Analysis of Determinants of Access to Credit for Cotton Producers in Mali

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Touré Lassana
Diop Ibrahima Thione


This research analyzed the determinants of cotton producers’ access to credit for in the areas of the Malian Textile Development Company (CMDT). Primary data collection was carried out using questionnaires submitted to 400 producers through multistage stratified sampling procedure (zones and types of farms constituting the strata). The data were analyzed using descriptive statistics and logit model. The values measuring the overall significance of the model are of the order of: Wald's test statistic chi2 = 68.98, Area under the ROC curve = 0.68 and Model good prediction rate = 71.03%. The binomial logit model showed that the significant variables (at the 15% level) affecting cotton producers’ access to credit are age, marital status, level of education, income, interest rate, existence of material collateral and type of farm. It is therefore recommended that the financial institutions, CMDT and the Producers' Cooperatives be enhanced working together for an interest rate set at levels that take into account the sustainability of the credit institutions and managing communication around a fixed interest rate in order to avoid confusion for employees and cotton producers; making less restrictive the conditions for cotton producers to obtain credit for, so that those who do not have access can benefit from credit; revitalizing producers’ training level to enable better management of farm credit by the beneficiaries; setting up an insurance mechanism for cotton producers to cover unpaid debts due to natural climatic hazards and encouraging the population to grow cotton since the increase in active members on the farm has a positive influence on the chances of having access to credit.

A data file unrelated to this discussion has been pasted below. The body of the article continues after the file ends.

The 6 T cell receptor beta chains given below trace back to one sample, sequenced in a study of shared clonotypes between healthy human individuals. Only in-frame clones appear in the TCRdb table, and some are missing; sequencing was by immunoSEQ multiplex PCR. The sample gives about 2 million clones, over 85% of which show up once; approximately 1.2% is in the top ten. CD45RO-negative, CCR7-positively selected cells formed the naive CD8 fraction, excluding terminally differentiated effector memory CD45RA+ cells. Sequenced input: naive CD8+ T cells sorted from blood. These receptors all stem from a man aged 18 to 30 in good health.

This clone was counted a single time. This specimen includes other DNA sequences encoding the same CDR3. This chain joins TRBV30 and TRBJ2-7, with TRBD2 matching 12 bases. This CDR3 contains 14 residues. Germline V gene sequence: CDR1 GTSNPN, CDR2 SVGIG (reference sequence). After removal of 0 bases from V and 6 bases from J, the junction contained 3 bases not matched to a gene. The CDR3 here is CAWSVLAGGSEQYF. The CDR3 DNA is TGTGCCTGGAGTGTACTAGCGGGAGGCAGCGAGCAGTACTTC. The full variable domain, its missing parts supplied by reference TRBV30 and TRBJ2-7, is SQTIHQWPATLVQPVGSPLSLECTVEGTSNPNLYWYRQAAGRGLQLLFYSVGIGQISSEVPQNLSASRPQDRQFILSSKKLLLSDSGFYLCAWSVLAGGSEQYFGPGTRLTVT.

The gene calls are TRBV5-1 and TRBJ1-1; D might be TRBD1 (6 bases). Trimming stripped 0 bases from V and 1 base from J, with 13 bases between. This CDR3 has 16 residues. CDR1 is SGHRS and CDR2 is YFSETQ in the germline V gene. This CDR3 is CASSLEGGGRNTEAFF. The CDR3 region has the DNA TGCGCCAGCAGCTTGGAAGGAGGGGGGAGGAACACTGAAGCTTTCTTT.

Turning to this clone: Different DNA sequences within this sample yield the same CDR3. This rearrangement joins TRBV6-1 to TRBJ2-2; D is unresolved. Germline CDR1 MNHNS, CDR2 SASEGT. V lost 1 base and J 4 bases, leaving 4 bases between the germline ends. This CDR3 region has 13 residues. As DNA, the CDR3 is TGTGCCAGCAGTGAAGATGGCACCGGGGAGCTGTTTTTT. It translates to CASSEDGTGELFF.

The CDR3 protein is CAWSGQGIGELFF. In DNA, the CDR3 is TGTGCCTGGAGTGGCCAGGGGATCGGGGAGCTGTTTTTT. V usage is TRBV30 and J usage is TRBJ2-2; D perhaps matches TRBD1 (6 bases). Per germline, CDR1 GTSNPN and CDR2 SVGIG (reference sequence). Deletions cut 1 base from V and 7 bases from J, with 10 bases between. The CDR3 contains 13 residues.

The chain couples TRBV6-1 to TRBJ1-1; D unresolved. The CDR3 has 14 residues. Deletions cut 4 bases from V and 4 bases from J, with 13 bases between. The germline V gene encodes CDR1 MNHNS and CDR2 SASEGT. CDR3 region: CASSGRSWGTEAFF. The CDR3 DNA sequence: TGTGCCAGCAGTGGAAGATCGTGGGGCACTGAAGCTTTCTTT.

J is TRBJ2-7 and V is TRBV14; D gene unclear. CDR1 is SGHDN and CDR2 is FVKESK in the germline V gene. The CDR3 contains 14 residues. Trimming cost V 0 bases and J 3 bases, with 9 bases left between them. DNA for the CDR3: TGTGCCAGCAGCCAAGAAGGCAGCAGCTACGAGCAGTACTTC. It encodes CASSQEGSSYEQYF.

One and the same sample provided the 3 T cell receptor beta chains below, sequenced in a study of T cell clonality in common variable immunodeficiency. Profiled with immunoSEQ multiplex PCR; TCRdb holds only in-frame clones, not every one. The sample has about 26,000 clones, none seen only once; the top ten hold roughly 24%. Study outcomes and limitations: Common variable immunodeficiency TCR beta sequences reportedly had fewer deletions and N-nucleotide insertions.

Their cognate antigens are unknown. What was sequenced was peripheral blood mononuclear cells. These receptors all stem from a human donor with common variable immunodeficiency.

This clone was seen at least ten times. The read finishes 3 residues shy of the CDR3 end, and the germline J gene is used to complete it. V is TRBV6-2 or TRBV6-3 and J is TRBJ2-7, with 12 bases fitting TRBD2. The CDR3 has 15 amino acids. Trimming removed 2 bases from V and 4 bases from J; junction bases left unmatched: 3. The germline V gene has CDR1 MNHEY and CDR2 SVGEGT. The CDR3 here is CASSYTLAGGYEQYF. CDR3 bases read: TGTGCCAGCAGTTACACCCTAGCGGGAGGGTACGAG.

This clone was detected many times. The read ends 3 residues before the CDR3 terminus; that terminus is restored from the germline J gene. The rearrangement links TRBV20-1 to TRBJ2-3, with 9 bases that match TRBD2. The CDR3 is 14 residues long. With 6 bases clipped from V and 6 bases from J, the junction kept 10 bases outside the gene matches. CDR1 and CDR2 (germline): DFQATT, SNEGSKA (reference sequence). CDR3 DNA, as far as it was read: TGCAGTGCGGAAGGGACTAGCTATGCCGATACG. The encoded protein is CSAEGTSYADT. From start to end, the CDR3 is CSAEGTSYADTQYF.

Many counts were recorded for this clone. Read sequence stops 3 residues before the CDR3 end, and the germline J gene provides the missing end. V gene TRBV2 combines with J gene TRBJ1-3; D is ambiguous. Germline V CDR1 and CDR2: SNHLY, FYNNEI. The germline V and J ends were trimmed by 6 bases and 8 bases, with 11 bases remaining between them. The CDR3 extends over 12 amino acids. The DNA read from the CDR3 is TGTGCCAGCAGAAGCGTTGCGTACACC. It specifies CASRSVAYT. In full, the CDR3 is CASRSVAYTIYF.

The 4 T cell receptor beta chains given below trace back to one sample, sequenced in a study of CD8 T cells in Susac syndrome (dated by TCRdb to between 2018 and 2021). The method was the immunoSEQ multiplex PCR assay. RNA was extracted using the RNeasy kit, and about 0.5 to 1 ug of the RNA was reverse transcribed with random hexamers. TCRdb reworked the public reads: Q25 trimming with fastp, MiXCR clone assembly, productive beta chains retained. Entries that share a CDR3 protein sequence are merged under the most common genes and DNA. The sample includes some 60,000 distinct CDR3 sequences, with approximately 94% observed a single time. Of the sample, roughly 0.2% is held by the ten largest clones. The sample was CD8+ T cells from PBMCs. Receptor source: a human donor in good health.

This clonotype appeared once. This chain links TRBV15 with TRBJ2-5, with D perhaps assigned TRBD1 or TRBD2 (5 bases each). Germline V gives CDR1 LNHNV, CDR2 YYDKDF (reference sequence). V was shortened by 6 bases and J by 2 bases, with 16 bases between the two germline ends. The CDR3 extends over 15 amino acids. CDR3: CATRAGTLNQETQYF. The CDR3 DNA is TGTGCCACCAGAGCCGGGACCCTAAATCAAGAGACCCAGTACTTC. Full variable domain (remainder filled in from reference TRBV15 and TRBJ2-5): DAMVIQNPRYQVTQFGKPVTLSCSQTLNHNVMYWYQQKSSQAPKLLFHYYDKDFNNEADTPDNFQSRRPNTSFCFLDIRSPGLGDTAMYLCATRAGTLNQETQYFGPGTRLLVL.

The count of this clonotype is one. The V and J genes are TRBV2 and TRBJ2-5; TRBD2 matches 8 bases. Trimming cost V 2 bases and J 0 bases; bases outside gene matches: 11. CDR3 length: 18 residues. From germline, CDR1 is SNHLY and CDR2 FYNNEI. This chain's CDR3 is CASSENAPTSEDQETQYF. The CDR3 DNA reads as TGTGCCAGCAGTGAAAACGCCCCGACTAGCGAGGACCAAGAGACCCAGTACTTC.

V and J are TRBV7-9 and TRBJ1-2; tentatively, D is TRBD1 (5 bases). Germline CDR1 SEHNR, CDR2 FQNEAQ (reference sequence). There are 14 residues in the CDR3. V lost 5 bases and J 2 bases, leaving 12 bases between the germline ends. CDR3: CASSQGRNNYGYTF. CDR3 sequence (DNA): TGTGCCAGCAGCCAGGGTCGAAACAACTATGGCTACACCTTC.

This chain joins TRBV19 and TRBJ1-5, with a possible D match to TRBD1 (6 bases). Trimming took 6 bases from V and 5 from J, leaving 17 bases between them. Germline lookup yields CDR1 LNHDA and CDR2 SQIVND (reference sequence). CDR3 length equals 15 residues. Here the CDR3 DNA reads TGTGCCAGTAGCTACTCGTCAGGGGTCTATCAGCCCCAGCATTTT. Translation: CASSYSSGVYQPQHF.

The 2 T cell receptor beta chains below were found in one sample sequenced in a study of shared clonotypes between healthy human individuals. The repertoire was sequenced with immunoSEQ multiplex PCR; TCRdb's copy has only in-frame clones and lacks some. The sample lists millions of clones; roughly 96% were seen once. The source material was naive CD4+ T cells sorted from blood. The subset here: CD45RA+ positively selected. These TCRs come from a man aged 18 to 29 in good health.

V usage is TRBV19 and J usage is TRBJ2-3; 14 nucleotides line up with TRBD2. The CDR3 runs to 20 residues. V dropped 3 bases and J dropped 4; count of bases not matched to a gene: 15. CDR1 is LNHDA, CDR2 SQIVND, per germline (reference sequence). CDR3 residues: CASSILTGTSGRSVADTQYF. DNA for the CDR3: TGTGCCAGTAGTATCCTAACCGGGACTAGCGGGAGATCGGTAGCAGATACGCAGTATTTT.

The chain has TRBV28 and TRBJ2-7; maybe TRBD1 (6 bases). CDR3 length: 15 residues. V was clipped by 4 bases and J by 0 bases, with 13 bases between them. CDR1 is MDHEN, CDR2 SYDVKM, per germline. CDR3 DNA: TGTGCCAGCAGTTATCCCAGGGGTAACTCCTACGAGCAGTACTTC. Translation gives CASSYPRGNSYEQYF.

Farm credit, cotton producers, financial inclusion, logit model

Article Details

How to Cite
Lassana, T., & Thione, D. I. (2020). Analysis of Determinants of Access to Credit for Cotton Producers in Mali. South Asian Journal of Social Studies and Economics, 6(3), 44-59.
Original Research Article


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